Australia’s flag carrier, including Jetstar, has been hit hard by domestic and international flight shutdowns and said it will ground at least 100 aircraft for up to 12 months and cut $15 billion in costs over the next three years.
“We have to position ourselves for several years where revenue will be much lower. And that means becoming a smaller airline in the short term,” Qantas Group CEO Alan Joyce said.
“Most airlines will have to restructure in order to survive, which also means they’ll come through this leaner and more competitive. For all these reasons, we have to take action now.”
Qantas has been operating around domestic capacity at just five per cent of pre-coronavirus levels and is set to scale this up to 15 per cent following an easing in coronavirus-related social and travel restrictions.
It has cancelled all international flights, except for services to New Zealand, until late October.
The airline in March stood down two-thirds of its workforce.
On Thursday, it said around 8,000 of the group’s 29,000 staff are expected to return to work by the end of July.
This will likely increase to around 15,000 by the end of 2020 in line with the opening up of domestic flying, and increase further during calendar 2021 and 2022 as the international network returns to reach 21,000 active employees by June 2022.
Redundancies will be made to manage a surplus of around 6,000 roles, with the temporary surplus of around 15,000 managed through a mix of stand down, annual leave and leave without pay.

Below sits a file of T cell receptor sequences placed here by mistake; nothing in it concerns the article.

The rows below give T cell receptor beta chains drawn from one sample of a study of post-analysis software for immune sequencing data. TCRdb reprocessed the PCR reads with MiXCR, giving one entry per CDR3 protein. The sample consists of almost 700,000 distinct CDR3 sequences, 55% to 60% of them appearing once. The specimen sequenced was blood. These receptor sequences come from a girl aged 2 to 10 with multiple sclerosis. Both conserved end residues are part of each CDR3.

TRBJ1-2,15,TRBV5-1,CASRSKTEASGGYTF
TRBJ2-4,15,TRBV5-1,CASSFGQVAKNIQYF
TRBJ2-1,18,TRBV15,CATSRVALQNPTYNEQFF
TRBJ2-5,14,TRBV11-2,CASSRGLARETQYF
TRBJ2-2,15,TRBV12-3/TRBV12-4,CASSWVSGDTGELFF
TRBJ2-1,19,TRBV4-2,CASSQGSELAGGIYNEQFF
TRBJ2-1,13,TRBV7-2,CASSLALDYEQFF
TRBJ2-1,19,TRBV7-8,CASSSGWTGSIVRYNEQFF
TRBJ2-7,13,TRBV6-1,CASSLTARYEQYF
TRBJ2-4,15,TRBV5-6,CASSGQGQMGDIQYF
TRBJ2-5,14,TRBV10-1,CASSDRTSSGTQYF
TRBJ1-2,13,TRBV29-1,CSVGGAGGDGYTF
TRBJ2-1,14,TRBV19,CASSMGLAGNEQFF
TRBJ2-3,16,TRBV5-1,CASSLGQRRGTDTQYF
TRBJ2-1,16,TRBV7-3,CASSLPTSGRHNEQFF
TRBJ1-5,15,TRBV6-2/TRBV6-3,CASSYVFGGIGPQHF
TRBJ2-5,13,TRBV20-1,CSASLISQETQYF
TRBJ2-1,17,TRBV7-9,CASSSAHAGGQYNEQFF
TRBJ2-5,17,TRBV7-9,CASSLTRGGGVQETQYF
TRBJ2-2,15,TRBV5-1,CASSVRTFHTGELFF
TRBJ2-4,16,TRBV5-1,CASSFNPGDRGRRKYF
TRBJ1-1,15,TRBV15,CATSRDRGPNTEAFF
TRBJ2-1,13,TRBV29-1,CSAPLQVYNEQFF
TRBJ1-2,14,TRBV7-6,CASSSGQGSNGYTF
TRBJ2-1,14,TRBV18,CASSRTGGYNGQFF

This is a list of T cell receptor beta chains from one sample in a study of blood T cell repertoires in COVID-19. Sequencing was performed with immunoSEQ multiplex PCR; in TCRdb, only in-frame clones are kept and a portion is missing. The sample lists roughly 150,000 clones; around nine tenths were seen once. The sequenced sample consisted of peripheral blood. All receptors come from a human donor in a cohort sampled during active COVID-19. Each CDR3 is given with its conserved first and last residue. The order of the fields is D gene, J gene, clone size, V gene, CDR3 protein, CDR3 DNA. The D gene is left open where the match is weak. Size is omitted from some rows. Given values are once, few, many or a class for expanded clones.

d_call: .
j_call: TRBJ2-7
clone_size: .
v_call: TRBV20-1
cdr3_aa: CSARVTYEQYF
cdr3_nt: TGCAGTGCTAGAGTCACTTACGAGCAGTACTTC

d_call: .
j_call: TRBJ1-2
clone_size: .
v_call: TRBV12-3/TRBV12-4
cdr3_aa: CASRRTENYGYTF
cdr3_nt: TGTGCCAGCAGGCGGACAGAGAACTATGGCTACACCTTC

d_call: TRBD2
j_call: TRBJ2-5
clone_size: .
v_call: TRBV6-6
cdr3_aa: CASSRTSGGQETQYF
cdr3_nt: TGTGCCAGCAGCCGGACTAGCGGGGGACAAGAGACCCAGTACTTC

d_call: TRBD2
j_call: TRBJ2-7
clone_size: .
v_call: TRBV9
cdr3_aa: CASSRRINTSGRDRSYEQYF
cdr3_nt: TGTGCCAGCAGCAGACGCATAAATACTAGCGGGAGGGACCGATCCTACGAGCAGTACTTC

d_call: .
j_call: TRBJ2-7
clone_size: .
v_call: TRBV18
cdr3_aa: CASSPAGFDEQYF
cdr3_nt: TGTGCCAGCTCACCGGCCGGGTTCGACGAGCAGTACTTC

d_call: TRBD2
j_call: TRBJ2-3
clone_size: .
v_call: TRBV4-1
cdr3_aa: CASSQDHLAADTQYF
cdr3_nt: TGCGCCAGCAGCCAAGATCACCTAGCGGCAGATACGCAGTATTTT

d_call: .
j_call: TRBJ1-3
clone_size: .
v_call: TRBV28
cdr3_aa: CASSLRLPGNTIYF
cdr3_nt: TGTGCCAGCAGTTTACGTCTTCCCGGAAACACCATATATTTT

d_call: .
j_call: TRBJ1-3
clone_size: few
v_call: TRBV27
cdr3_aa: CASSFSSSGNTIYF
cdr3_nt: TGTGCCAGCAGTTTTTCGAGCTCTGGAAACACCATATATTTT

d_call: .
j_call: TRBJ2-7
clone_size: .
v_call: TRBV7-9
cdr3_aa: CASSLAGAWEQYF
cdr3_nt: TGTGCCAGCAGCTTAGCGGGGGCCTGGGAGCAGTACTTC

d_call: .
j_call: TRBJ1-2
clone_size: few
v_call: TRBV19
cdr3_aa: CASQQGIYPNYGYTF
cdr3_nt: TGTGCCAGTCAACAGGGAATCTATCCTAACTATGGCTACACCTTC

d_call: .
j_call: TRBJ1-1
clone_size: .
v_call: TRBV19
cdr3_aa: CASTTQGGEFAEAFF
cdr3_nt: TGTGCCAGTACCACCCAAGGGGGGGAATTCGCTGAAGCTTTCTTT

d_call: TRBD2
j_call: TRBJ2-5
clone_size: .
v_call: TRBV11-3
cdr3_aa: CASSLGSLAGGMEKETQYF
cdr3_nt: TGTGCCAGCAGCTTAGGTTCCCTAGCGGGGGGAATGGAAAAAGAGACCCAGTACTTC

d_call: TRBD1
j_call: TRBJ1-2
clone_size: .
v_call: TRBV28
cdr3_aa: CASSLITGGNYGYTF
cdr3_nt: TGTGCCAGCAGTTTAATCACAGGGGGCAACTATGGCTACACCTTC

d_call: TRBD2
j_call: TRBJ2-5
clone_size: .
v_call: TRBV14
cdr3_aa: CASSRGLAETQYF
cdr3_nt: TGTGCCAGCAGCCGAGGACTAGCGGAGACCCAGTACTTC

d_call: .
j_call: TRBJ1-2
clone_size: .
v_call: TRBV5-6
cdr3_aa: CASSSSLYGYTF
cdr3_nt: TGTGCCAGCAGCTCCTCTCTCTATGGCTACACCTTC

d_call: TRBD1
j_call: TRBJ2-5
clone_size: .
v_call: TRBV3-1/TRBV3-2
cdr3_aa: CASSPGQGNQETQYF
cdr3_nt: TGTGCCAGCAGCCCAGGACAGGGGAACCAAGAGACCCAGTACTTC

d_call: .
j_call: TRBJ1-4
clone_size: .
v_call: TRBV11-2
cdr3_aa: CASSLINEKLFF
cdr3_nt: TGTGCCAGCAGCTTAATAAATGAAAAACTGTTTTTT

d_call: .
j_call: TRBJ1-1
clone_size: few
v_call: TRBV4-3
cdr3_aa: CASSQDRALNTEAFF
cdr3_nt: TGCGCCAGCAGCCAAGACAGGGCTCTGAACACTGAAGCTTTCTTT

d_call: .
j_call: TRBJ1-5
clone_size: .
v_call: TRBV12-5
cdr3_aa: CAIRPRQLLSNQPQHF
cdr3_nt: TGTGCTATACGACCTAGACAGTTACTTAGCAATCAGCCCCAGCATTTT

Staff will return to work as travel restrictions lift and flying resumes, Qantas said.
This will allow the group to preserve as many jobs as possible for the longer term and respond faster if recovery timelines improve.
Joyce confirmed he had discussed support measures with Prime Minister Scott Morrison and Treasurer Josh Frydenberg ahead of JobKeeper wage subsidies ending in September.
“It does help for them to know the size of the Qantas issue, what we think is going to happen to inform them on the decision they’re making on JobKeeper and alternatives,” he said.
He defended the decision to sack workers while JobKeeper is under review, saying employees needed clarity.
“The prime minister and treasurer have said there are some industries that are more affected than others,” Joyce said.
He had been talking to state governments about reopening borders for domestic travel and was hopeful the border with New Zealand can open before July next year, but understood it would depend on health advice.
“We are very keen for the borders to be open… we will continue to talk to the states,” he said.
Qantas said it expected to axe 220 pilots and 1050 cabin crew, as well as 1,450 jobs non-operational roles, mainly corporate, along with 1,500 in ground operations, such as baggage handling and ramp operations, and 630 in engineering operations.
The airline will ground around 100 aircraft for up to 12 months or longer and retire its six remaining Boeing 747s, six months ahead of schedule.
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